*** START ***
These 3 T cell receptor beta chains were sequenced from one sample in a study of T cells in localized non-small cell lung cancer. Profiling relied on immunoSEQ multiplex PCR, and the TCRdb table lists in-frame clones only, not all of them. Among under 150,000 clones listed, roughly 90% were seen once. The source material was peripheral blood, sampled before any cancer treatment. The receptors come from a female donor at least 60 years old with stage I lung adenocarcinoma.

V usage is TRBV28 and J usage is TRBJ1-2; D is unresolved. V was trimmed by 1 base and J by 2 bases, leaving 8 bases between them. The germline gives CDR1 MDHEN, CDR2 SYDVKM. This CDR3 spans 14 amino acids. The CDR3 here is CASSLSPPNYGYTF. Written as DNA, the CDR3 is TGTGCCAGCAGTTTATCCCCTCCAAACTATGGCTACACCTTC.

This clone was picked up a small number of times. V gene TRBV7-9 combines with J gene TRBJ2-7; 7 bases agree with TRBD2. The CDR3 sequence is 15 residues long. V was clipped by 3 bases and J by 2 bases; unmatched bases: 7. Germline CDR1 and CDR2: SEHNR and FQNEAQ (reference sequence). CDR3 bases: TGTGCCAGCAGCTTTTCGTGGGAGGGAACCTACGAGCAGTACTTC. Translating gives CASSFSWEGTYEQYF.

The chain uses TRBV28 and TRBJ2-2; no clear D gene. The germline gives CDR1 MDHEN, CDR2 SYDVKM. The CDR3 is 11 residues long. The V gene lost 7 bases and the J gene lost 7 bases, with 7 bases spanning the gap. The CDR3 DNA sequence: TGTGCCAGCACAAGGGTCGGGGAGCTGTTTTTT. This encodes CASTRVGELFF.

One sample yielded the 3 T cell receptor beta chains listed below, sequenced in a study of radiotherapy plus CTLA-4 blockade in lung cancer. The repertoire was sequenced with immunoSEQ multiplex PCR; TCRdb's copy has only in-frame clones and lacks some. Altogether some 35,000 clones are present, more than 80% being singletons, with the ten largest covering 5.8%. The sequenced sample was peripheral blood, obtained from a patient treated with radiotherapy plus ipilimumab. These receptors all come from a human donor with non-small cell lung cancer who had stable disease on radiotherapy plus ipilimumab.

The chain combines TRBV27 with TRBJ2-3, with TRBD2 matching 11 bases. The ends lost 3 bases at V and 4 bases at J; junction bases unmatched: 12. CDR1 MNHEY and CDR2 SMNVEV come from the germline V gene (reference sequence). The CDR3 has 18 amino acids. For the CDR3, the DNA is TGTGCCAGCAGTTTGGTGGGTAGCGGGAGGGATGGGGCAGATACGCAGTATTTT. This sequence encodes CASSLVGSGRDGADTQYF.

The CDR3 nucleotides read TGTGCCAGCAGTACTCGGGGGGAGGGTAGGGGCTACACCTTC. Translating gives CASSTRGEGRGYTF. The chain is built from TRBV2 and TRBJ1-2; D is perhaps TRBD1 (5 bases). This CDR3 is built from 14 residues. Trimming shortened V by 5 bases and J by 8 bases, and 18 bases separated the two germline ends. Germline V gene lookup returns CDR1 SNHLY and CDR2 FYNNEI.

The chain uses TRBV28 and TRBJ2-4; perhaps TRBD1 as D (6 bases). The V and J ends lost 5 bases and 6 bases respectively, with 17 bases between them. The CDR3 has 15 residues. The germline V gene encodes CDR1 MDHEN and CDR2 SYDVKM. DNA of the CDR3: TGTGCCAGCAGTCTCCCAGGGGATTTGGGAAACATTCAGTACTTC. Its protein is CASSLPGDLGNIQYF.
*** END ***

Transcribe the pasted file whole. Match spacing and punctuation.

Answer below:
These 3 T cell receptor beta chains were sequenced from one sample in a study of T cells in localized non-small cell lung cancer. Profiling relied on immunoSEQ multiplex PCR, and the TCRdb table lists in-frame clones only, not all of them. Among under 150,000 clones listed, roughly 90% were seen once. The source material was peripheral blood, sampled before any cancer treatment. The receptors come from a female donor at least 60 years old with stage I lung adenocarcinoma.

V usage is TRBV28 and J usage is TRBJ1-2; D is unresolved. V was trimmed by 1 base and J by 2 bases, leaving 8 bases between them. The germline gives CDR1 MDHEN, CDR2 SYDVKM. This CDR3 spans 14 amino acids. The CDR3 here is CASSLSPPNYGYTF. Written as DNA, the CDR3 is TGTGCCAGCAGTTTATCCCCTCCAAACTATGGCTACACCTTC.

This clone was picked up a small number of times. V gene TRBV7-9 combines with J gene TRBJ2-7; 7 bases agree with TRBD2. The CDR3 sequence is 15 residues long. V was clipped by 3 bases and J by 2 bases; unmatched bases: 7. Germline CDR1 and CDR2: SEHNR and FQNEAQ (reference sequence). CDR3 bases: TGTGCCAGCAGCTTTTCGTGGGAGGGAACCTACGAGCAGTACTTC. Translating gives CASSFSWEGTYEQYF.

The chain uses TRBV28 and TRBJ2-2; no clear D gene. The germline gives CDR1 MDHEN, CDR2 SYDVKM. The CDR3 is 11 residues long. The V gene lost 7 bases and the J gene lost 7 bases, with 7 bases spanning the gap. The CDR3 DNA sequence: TGTGCCAGCACAAGGGTCGGGGAGCTGTTTTTT. This encodes CASTRVGELFF.

One sample yielded the 3 T cell receptor beta chains listed below, sequenced in a study of radiotherapy plus CTLA-4 blockade in lung cancer. The repertoire was sequenced with immunoSEQ multiplex PCR; TCRdb's copy has only in-frame clones and lacks some. Altogether some 35,000 clones are present, more than 80% being singletons, with the ten largest covering 5.8%. The sequenced sample was peripheral blood, obtained from a patient treated with radiotherapy plus ipilimumab. These receptors all come from a human donor with non-small cell lung cancer who had stable disease on radiotherapy plus ipilimumab.

The chain combines TRBV27 with TRBJ2-3, with TRBD2 matching 11 bases. The ends lost 3 bases at V and 4 bases at J; junction bases unmatched: 12. CDR1 MNHEY and CDR2 SMNVEV come from the germline V gene (reference sequence). The CDR3 has 18 amino acids. For the CDR3, the DNA is TGTGCCAGCAGTTTGGTGGGTAGCGGGAGGGATGGGGCAGATACGCAGTATTTT. This sequence encodes CASSLVGSGRDGADTQYF.

The CDR3 nucleotides read TGTGCCAGCAGTACTCGGGGGGAGGGTAGGGGCTACACCTTC. Translating gives CASSTRGEGRGYTF. The chain is built from TRBV2 and TRBJ1-2; D is perhaps TRBD1 (5 bases). This CDR3 is built from 14 residues. Trimming shortened V by 5 bases and J by 8 bases, and 18 bases separated the two germline ends. Germline V gene lookup returns CDR1 SNHLY and CDR2 FYNNEI.

The chain uses TRBV28 and TRBJ2-4; perhaps TRBD1 as D (6 bases). The V and J ends lost 5 bases and 6 bases respectively, with 17 bases between them. The CDR3 has 15 residues. The germline V gene encodes CDR1 MDHEN and CDR2 SYDVKM. DNA of the CDR3: TGTGCCAGCAGTCTCCCAGGGGATTTGGGAAACATTCAGTACTTC. Its protein is CASSLPGDLGNIQYF.